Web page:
The tears - or, more accurately the four-hour sessions of homework, ending in complete incomprehension and occasional migraine - were mine. This was maths, and therefore important, so I had to do it and couldn't. The late Bill Shankly said that football was not a matter of life and death, but something much more important. So was maths. The cleverest pupils could do in ten minutes what I couldn't do in four hours. Across Europe, I'm quite sure that millions of people are in the same position. Hundreds of thousands of FE students in the UK are set up to fail maths yet again, with no hope of passing, and in a state of despair or passive revolt.

Euclid appears in illustrations as an old man with downcast eyes, sparse hair and a straggly beard. His work is available, free, here, with explanations from Professor David E Joyce of Clark University, Worcester, Massachussetts. I am extremely grateful to Professor Joyce for enabling me to lay the ghost of a man I saw as my tormentor. Professor Joyce describes Euclid's elements as "beautiful and influential". For most of those who approach it, it does not have these qualities, because, with the best of intentions, it is mistaught.

To begin at the beginning, Euclid used a plain straight edge, compasses of some sort, and some means of writing, probably akin to a pencil. He did not own a protractor, or a marked ruler. These items are universal in secondary schools, and were my undoing. They encourage people to approach problems by measuring them, and this runs counter to Euclid's system of logic - you can't be sure that your measurement is completely accurate. You can, on the other hand, be sure of the logic that stems from Euclid's simple axioms - for Professor Joyce, Common Notions - and postulates. The only angle measurement in Euclid's work is the right angle - others are described in relation to it. The key to his logic is is that if two items are equal to a third item, they are equal to each other. Mathematicians have pointed to the limitations of Euclid's logic, as these suppositions are themselves not proved. For example, Euclid says that all right angles are equal to each other, but does not set out to prove it, perhaps because it is not possible to prove it - he would have had no way of proving that right angles drawn on two pieces of papyrus, were in fact equal to each other.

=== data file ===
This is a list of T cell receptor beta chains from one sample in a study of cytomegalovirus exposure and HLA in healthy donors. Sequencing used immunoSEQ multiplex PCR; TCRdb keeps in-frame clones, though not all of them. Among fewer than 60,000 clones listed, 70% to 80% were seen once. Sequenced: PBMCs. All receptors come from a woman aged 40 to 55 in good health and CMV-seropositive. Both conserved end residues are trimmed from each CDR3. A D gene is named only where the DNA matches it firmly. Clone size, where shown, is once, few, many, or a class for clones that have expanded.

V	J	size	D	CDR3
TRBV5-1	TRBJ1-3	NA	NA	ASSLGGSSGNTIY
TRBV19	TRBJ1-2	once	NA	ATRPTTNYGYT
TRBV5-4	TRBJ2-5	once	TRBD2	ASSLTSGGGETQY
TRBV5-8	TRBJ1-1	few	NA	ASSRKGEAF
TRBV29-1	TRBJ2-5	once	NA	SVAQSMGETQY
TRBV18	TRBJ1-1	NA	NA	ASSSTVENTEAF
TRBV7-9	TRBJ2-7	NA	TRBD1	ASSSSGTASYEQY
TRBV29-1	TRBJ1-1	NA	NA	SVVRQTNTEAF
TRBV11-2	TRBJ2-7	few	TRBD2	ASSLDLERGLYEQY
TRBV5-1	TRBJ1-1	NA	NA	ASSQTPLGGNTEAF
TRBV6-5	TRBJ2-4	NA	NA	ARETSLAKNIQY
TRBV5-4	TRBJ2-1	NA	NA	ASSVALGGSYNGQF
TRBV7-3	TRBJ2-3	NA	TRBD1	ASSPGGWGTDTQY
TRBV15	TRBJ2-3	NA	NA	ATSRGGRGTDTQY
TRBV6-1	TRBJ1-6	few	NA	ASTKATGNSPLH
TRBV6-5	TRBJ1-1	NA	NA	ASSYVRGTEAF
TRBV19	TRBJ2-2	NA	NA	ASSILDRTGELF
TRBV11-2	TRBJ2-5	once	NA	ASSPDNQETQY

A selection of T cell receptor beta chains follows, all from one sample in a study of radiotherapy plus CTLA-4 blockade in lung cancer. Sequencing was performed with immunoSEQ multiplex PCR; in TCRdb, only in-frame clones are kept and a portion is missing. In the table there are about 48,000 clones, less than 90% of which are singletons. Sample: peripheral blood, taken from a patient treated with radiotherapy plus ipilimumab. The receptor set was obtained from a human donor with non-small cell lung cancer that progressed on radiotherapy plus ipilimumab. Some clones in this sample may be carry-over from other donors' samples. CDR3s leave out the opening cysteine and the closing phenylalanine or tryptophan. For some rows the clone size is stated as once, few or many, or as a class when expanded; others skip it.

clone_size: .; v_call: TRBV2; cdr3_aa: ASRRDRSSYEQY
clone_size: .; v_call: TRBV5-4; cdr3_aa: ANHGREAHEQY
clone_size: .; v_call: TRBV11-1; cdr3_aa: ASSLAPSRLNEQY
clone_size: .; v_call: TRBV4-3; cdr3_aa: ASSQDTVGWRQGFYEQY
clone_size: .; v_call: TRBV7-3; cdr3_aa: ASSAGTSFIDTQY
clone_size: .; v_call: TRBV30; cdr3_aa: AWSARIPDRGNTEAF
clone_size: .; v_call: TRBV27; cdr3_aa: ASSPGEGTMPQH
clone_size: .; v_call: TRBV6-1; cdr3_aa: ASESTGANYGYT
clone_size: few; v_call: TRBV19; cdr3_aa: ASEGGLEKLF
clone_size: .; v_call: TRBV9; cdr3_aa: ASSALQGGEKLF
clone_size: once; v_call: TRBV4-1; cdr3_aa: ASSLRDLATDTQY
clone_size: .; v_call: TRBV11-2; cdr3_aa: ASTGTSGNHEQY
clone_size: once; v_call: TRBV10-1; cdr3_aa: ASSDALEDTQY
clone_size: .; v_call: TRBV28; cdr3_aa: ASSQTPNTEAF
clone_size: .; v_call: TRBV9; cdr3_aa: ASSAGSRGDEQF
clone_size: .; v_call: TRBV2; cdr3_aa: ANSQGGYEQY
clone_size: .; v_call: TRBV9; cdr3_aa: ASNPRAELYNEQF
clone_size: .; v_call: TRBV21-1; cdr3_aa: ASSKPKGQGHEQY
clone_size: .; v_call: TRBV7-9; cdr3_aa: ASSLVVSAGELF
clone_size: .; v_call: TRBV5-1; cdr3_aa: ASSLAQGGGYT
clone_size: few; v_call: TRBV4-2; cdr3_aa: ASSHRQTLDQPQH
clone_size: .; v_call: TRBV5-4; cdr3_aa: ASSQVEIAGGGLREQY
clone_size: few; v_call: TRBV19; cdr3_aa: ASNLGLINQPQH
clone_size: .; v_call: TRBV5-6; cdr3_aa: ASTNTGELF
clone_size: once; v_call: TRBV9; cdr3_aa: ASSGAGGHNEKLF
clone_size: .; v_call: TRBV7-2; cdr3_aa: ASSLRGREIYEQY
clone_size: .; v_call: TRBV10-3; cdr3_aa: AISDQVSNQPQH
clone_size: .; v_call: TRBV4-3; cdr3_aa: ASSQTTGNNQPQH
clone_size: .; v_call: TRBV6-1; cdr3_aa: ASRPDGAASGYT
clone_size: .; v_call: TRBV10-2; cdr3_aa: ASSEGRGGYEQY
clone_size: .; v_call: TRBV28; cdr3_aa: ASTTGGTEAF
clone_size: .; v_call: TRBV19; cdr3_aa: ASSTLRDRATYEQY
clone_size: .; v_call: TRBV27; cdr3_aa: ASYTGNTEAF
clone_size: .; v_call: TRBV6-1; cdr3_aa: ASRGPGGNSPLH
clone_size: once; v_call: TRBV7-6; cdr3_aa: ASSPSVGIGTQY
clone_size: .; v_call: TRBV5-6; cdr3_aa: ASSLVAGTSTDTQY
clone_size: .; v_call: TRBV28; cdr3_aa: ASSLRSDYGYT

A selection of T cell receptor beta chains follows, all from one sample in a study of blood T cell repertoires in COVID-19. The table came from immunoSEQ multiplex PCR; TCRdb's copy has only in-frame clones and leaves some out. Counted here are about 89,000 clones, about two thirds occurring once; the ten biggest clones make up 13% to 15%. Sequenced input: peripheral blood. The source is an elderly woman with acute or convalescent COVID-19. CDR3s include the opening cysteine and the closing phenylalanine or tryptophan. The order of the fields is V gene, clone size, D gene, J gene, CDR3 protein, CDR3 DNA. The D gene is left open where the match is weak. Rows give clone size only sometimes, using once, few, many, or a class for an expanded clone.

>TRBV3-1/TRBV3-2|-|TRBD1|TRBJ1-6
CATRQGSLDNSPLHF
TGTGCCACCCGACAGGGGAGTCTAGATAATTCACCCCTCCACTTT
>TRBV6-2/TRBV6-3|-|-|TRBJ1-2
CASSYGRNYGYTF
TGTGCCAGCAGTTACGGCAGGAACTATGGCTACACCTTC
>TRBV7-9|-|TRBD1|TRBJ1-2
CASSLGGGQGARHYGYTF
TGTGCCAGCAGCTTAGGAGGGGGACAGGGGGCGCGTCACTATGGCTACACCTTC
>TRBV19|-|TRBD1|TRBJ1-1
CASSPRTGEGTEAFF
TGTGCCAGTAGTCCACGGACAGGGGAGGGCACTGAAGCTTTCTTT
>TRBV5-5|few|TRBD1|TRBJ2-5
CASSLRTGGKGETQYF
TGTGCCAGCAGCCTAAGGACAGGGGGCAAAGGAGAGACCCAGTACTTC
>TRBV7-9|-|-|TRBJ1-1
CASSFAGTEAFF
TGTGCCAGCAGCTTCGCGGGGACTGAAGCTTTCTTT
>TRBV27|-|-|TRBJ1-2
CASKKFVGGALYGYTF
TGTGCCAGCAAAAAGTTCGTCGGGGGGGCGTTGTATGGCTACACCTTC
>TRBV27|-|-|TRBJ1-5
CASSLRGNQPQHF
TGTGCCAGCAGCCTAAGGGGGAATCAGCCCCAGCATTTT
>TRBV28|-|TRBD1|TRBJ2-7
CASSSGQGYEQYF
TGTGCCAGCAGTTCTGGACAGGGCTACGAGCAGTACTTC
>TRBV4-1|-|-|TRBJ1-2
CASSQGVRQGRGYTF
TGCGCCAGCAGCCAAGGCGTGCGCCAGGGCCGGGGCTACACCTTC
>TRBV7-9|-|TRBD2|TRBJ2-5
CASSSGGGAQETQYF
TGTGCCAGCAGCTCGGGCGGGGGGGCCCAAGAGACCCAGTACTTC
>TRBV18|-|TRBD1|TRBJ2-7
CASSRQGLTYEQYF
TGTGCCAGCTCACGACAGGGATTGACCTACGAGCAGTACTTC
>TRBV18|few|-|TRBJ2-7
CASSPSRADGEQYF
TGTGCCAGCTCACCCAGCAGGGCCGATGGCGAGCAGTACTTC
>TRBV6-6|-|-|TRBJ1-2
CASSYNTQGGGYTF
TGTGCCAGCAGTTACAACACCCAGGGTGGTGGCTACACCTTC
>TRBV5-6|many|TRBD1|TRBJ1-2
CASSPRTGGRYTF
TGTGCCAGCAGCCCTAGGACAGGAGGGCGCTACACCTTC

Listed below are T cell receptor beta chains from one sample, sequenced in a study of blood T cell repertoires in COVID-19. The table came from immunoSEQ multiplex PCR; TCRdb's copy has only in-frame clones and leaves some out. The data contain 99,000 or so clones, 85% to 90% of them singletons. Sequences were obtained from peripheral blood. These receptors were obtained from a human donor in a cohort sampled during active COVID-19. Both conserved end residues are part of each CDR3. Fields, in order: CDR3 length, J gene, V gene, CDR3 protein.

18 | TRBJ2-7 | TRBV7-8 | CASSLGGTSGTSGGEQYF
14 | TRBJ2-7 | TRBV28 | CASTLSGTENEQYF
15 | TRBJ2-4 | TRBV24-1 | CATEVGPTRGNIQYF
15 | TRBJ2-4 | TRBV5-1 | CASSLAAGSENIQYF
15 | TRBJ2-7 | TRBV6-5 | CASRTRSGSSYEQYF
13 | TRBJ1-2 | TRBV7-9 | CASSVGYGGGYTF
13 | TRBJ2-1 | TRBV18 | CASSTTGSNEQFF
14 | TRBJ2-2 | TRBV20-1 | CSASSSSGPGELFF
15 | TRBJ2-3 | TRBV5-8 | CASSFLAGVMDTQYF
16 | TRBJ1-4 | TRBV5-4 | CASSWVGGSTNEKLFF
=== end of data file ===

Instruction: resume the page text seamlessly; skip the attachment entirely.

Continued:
Proposition 1 shows the method to perfection, and is easy to teach. Draw a straight line, not too long for your piece of paper, *but do not measure it*. Set your compasses to the length of the line, and draw a circle centred on one end of it. Do the same from the other end. Both of your circles are equal to each other, because they have the same radius - the distance from the centre of a circle to its edge is always the same, or it isn't a circle. So, joining the two ends of the line, to the point at which the circles intersect, creates a triangle in which all sides have this radius, and are therefore equal. It works every time, and is a perfect introduction to Euclid's system of logic. The rest follows.

Professor Joyce has performed a most important service, in making this work freely available to those of us who have needed it - pro bono publico, of the first order.

Conclusion: Protractors and marked rulers should not be used in the teaching of Euclidian geometry. They are a worse distraction than mobile phones. A phone, on the other hand, can provide an unmarked straight edge...